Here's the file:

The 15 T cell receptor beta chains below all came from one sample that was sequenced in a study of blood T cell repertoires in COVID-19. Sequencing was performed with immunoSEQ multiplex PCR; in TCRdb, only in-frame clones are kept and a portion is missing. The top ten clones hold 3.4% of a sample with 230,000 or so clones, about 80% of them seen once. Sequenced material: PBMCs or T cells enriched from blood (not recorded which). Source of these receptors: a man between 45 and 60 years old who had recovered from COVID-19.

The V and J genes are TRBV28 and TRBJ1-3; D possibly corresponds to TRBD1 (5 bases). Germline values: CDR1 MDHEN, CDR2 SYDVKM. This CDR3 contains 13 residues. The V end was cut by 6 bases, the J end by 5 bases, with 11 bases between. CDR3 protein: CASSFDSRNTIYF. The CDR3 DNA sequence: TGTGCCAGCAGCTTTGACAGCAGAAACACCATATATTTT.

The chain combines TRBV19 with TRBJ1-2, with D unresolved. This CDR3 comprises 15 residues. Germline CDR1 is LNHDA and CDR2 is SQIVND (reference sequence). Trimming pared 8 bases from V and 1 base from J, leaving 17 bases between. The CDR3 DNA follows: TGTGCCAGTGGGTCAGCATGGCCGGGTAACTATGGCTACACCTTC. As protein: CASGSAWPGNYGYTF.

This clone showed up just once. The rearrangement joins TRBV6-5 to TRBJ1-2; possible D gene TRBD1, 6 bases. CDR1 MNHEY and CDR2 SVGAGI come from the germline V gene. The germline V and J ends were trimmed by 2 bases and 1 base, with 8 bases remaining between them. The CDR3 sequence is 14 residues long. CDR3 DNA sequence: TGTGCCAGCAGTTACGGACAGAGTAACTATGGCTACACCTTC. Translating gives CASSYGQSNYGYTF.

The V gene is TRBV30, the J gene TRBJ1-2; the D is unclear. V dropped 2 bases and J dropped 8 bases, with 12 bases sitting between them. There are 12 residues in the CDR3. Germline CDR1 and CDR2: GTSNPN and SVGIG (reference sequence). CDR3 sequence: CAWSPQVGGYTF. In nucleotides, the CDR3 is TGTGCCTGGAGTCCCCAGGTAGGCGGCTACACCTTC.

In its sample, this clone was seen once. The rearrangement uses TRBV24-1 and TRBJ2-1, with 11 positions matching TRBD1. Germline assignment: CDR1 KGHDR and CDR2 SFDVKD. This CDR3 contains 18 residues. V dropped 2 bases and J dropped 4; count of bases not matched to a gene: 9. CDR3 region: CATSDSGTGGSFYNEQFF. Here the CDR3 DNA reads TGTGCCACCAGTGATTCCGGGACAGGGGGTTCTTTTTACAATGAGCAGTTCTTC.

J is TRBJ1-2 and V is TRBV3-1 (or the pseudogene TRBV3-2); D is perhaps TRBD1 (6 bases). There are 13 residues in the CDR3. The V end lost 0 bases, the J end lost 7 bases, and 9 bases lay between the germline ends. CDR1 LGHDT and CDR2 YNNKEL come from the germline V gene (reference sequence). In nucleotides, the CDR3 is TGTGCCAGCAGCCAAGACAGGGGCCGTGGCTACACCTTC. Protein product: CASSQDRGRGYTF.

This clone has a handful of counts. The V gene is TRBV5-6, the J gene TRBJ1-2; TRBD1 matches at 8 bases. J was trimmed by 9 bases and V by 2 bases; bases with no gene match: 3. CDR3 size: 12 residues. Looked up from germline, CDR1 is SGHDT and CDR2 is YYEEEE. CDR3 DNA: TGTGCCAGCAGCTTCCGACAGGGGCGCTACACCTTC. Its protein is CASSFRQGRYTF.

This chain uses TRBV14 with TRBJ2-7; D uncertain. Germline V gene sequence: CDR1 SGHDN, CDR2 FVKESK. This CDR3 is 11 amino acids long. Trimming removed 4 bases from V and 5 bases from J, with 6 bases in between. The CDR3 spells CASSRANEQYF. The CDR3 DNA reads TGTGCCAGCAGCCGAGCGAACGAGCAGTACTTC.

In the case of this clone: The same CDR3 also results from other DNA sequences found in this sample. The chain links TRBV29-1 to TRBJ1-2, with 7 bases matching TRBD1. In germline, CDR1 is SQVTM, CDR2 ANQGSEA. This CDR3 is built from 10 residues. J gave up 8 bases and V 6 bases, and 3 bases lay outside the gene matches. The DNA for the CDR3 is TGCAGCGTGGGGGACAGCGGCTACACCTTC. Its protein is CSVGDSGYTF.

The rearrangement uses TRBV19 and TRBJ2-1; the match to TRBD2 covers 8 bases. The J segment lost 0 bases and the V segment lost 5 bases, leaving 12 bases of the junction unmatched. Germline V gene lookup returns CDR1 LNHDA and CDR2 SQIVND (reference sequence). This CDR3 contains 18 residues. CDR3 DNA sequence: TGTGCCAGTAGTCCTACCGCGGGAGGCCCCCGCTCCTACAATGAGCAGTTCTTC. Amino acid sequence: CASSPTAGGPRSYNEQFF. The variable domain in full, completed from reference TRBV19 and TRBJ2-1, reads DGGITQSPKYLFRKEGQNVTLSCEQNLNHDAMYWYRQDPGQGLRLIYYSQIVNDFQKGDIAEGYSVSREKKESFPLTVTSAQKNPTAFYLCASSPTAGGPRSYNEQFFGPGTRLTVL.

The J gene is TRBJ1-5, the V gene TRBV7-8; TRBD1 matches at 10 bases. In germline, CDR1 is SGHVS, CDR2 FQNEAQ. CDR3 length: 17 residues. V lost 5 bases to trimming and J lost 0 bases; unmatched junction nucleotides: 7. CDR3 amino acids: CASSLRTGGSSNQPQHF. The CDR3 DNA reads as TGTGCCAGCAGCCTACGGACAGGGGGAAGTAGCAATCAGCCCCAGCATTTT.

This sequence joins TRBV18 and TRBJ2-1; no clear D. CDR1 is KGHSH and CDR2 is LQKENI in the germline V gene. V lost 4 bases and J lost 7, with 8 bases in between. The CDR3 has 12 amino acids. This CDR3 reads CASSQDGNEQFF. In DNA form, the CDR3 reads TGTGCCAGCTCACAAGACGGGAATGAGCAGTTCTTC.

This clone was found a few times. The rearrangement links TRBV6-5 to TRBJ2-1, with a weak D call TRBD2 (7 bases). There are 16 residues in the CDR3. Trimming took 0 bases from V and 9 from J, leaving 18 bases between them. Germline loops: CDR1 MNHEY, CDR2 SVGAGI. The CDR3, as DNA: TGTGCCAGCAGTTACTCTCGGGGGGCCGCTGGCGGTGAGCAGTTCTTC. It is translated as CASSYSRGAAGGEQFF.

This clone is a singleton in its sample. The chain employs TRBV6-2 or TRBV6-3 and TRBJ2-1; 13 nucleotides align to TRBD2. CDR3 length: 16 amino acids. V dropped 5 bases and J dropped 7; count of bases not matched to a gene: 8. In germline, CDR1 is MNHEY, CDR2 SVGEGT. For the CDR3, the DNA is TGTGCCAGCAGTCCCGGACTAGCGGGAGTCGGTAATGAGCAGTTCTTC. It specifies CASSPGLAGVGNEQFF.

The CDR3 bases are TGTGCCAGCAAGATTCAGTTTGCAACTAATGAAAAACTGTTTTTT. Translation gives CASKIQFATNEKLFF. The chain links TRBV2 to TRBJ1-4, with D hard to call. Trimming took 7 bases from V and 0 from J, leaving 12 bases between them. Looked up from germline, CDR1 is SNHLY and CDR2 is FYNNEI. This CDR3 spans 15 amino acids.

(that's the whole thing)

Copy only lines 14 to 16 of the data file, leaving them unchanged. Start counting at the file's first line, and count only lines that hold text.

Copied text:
This clone was found a few times. The rearrangement links TRBV6-5 to TRBJ2-1, with a weak D call TRBD2 (7 bases). There are 16 residues in the CDR3. Trimming took 0 bases from V and 9 from J, leaving 18 bases between them. Germline loops: CDR1 MNHEY, CDR2 SVGAGI. The CDR3, as DNA: TGTGCCAGCAGTTACTCTCGGGGGGCCGCTGGCGGTGAGCAGTTCTTC. It is translated as CASSYSRGAAGGEQFF.

This clone is a singleton in its sample. The chain employs TRBV6-2 or TRBV6-3 and TRBJ2-1; 13 nucleotides align to TRBD2. CDR3 length: 16 amino acids. V dropped 5 bases and J dropped 7; count of bases not matched to a gene: 8. In germline, CDR1 is MNHEY, CDR2 SVGEGT. For the CDR3, the DNA is TGTGCCAGCAGTCCCGGACTAGCGGGAGTCGGTAATGAGCAGTTCTTC. It specifies CASSPGLAGVGNEQFF.

The CDR3 bases are TGTGCCAGCAAGATTCAGTTTGCAACTAATGAAAAACTGTTTTTT. Translation gives CASKIQFATNEKLFF. The chain links TRBV2 to TRBJ1-4, with D hard to call. Trimming took 7 bases from V and 0 from J, leaving 12 bases between them. Looked up from germline, CDR1 is SNHLY and CDR2 is FYNNEI. This CDR3 spans 15 amino acids.